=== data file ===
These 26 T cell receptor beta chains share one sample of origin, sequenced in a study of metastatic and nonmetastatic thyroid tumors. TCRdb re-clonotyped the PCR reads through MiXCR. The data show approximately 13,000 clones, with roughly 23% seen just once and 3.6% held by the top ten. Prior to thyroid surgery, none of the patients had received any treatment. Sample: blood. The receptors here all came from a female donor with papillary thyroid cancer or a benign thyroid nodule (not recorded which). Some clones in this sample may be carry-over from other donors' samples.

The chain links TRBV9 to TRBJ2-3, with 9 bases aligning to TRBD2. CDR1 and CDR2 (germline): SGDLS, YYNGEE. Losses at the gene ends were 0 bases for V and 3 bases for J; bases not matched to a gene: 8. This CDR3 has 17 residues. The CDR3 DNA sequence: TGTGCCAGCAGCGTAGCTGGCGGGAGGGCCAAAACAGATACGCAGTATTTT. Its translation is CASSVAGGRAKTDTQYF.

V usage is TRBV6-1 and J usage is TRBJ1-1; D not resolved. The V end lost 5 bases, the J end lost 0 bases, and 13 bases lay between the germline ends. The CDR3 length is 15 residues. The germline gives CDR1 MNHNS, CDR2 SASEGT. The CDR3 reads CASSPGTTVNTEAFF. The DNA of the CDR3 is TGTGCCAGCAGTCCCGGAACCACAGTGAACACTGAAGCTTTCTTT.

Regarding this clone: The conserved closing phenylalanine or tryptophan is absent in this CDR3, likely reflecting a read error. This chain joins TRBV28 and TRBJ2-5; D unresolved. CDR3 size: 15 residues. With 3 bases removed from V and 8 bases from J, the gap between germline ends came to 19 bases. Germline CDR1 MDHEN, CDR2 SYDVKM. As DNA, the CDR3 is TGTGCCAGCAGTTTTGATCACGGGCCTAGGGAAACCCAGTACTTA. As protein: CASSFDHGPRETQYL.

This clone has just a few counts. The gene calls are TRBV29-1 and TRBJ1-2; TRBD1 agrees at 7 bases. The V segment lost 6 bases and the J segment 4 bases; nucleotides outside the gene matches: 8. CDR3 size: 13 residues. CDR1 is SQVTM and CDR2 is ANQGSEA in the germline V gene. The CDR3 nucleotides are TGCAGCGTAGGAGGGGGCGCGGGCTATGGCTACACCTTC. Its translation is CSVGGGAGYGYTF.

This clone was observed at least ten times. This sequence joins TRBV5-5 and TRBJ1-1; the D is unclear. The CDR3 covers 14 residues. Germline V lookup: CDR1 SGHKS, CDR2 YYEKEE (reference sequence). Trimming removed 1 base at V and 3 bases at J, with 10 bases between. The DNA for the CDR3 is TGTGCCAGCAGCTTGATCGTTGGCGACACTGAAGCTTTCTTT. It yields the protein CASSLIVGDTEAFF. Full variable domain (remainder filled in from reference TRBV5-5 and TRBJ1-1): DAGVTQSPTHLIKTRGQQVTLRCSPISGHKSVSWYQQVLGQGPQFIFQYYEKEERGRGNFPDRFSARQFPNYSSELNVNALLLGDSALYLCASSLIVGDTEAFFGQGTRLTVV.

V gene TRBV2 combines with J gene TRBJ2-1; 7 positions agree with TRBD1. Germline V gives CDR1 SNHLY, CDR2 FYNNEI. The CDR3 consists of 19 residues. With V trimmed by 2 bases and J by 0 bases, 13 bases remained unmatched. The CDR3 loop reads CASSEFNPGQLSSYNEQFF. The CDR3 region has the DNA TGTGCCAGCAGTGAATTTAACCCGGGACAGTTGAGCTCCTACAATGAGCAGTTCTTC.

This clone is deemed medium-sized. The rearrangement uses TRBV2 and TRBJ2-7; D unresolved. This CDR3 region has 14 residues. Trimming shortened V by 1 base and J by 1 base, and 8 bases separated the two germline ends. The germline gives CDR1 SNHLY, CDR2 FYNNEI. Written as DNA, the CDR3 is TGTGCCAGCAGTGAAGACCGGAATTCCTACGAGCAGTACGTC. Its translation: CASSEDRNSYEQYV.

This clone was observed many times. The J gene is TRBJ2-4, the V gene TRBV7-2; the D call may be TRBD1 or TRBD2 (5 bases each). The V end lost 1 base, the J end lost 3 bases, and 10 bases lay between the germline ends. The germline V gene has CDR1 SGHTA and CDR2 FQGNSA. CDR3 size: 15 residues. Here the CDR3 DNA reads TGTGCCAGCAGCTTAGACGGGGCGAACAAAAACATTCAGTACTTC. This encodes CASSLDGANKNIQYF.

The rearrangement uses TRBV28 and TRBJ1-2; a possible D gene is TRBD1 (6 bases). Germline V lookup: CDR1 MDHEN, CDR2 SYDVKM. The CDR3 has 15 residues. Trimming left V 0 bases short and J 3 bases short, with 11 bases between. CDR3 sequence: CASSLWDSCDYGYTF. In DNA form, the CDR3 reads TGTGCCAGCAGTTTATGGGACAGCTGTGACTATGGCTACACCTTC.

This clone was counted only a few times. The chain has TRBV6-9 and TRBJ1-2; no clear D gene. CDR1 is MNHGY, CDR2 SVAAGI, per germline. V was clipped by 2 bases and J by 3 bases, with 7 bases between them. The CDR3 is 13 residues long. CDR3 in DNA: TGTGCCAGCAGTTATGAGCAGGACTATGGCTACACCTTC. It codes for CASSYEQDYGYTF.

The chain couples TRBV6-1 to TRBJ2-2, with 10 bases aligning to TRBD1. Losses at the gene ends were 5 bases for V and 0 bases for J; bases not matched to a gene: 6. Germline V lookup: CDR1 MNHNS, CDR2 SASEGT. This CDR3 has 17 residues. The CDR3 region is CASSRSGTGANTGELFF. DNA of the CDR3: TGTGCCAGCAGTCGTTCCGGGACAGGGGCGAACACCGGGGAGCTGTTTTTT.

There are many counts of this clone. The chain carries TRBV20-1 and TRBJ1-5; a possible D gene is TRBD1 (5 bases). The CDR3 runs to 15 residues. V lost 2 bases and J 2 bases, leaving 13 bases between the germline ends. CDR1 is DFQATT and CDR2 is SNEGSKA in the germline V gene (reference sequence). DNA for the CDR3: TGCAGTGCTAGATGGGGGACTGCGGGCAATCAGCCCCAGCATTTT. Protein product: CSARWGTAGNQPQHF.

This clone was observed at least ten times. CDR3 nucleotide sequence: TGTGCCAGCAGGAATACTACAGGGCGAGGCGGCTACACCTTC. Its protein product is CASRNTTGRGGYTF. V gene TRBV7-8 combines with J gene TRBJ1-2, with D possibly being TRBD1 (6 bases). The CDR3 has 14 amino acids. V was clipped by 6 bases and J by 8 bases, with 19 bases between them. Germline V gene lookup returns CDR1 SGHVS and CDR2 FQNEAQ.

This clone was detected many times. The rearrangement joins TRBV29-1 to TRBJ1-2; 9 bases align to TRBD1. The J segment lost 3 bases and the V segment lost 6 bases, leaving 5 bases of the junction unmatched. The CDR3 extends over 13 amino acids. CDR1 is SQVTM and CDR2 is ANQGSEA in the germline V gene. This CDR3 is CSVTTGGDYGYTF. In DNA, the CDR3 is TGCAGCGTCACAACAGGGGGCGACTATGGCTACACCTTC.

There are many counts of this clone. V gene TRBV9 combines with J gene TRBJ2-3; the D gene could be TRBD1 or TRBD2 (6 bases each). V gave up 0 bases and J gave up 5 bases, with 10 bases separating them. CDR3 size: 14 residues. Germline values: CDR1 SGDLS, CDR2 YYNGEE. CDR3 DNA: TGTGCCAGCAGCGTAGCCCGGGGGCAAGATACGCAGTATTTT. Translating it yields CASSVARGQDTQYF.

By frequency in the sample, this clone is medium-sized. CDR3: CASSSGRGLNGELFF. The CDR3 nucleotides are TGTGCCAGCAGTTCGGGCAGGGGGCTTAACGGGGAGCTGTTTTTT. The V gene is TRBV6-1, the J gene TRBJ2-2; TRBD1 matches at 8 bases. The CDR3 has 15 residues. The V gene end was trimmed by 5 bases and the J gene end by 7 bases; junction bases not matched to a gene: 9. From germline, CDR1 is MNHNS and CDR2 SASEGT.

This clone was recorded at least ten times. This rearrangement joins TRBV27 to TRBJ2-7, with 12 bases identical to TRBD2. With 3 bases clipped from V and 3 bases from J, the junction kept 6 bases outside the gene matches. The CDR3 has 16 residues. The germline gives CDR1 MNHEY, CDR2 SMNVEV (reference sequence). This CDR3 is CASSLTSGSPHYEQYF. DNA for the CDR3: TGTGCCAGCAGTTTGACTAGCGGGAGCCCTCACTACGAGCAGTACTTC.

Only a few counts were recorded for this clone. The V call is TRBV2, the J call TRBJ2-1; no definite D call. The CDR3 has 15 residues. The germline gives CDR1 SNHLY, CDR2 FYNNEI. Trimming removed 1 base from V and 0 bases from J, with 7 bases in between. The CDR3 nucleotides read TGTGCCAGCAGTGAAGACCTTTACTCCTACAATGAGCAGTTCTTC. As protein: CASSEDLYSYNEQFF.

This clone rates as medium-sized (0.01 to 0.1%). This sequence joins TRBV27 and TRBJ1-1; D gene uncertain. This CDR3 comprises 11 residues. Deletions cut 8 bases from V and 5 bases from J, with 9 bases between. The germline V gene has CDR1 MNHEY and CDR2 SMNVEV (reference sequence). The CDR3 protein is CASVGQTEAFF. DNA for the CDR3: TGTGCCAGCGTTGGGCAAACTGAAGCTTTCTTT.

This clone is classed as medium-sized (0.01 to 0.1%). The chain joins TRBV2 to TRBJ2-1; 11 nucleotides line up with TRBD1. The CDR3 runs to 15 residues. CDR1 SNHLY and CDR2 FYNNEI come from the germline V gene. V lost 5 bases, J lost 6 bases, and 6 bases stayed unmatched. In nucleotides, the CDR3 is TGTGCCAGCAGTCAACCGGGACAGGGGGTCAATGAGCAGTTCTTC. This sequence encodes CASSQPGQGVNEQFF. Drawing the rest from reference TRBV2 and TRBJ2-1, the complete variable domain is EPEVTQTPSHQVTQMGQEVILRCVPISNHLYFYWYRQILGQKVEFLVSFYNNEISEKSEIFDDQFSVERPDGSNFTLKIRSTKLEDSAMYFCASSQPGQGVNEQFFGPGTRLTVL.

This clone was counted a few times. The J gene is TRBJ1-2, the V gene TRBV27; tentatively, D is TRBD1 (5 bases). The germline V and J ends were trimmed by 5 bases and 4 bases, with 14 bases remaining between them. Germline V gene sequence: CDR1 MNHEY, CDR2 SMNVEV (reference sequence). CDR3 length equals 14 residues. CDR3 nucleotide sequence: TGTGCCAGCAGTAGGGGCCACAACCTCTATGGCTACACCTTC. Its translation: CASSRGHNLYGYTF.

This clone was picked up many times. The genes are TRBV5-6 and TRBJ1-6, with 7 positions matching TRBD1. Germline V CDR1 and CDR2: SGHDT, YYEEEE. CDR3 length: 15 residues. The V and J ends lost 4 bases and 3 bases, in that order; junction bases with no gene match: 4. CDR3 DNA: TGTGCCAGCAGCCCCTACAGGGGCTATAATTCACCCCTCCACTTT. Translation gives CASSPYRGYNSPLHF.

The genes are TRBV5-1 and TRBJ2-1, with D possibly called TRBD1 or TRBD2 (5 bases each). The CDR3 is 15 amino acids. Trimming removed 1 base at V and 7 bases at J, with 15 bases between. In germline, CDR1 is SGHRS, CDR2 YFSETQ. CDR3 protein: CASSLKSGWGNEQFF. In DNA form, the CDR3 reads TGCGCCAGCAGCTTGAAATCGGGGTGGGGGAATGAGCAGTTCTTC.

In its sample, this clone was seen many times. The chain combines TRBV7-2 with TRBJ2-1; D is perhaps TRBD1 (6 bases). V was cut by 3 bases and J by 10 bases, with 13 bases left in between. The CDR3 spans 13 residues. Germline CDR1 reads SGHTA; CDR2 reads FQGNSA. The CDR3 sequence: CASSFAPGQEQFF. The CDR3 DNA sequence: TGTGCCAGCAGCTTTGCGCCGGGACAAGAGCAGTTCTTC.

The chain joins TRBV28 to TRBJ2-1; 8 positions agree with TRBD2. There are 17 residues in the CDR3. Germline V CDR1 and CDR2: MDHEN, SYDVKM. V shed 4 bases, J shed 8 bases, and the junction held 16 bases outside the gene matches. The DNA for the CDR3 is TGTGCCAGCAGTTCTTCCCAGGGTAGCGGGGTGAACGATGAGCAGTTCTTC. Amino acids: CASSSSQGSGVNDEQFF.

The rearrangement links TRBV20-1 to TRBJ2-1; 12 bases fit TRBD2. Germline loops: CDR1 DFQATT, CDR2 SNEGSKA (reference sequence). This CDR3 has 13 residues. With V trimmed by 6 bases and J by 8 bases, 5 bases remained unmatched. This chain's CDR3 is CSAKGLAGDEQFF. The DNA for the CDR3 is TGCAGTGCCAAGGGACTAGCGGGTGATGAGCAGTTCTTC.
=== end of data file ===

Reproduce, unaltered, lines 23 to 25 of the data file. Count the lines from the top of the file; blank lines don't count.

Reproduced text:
This clone was picked up many times. The genes are TRBV5-6 and TRBJ1-6, with 7 positions matching TRBD1. Germline V CDR1 and CDR2: SGHDT, YYEEEE. CDR3 length: 15 residues. The V and J ends lost 4 bases and 3 bases, in that order; junction bases with no gene match: 4. CDR3 DNA: TGTGCCAGCAGCCCCTACAGGGGCTATAATTCACCCCTCCACTTT. Translation gives CASSPYRGYNSPLHF.

The genes are TRBV5-1 and TRBJ2-1, with D possibly called TRBD1 or TRBD2 (5 bases each). The CDR3 is 15 amino acids. Trimming removed 1 base at V and 7 bases at J, with 15 bases between. In germline, CDR1 is SGHRS, CDR2 YFSETQ. CDR3 protein: CASSLKSGWGNEQFF. In DNA form, the CDR3 reads TGCGCCAGCAGCTTGAAATCGGGGTGGGGGAATGAGCAGTTCTTC.

In its sample, this clone was seen many times. The chain combines TRBV7-2 with TRBJ2-1; D is perhaps TRBD1 (6 bases). V was cut by 3 bases and J by 10 bases, with 13 bases left in between. The CDR3 spans 13 residues. Germline CDR1 reads SGHTA; CDR2 reads FQGNSA. The CDR3 sequence: CASSFAPGQEQFF. The CDR3 DNA sequence: TGTGCCAGCAGCTTTGCGCCGGGACAAGAGCAGTTCTTC.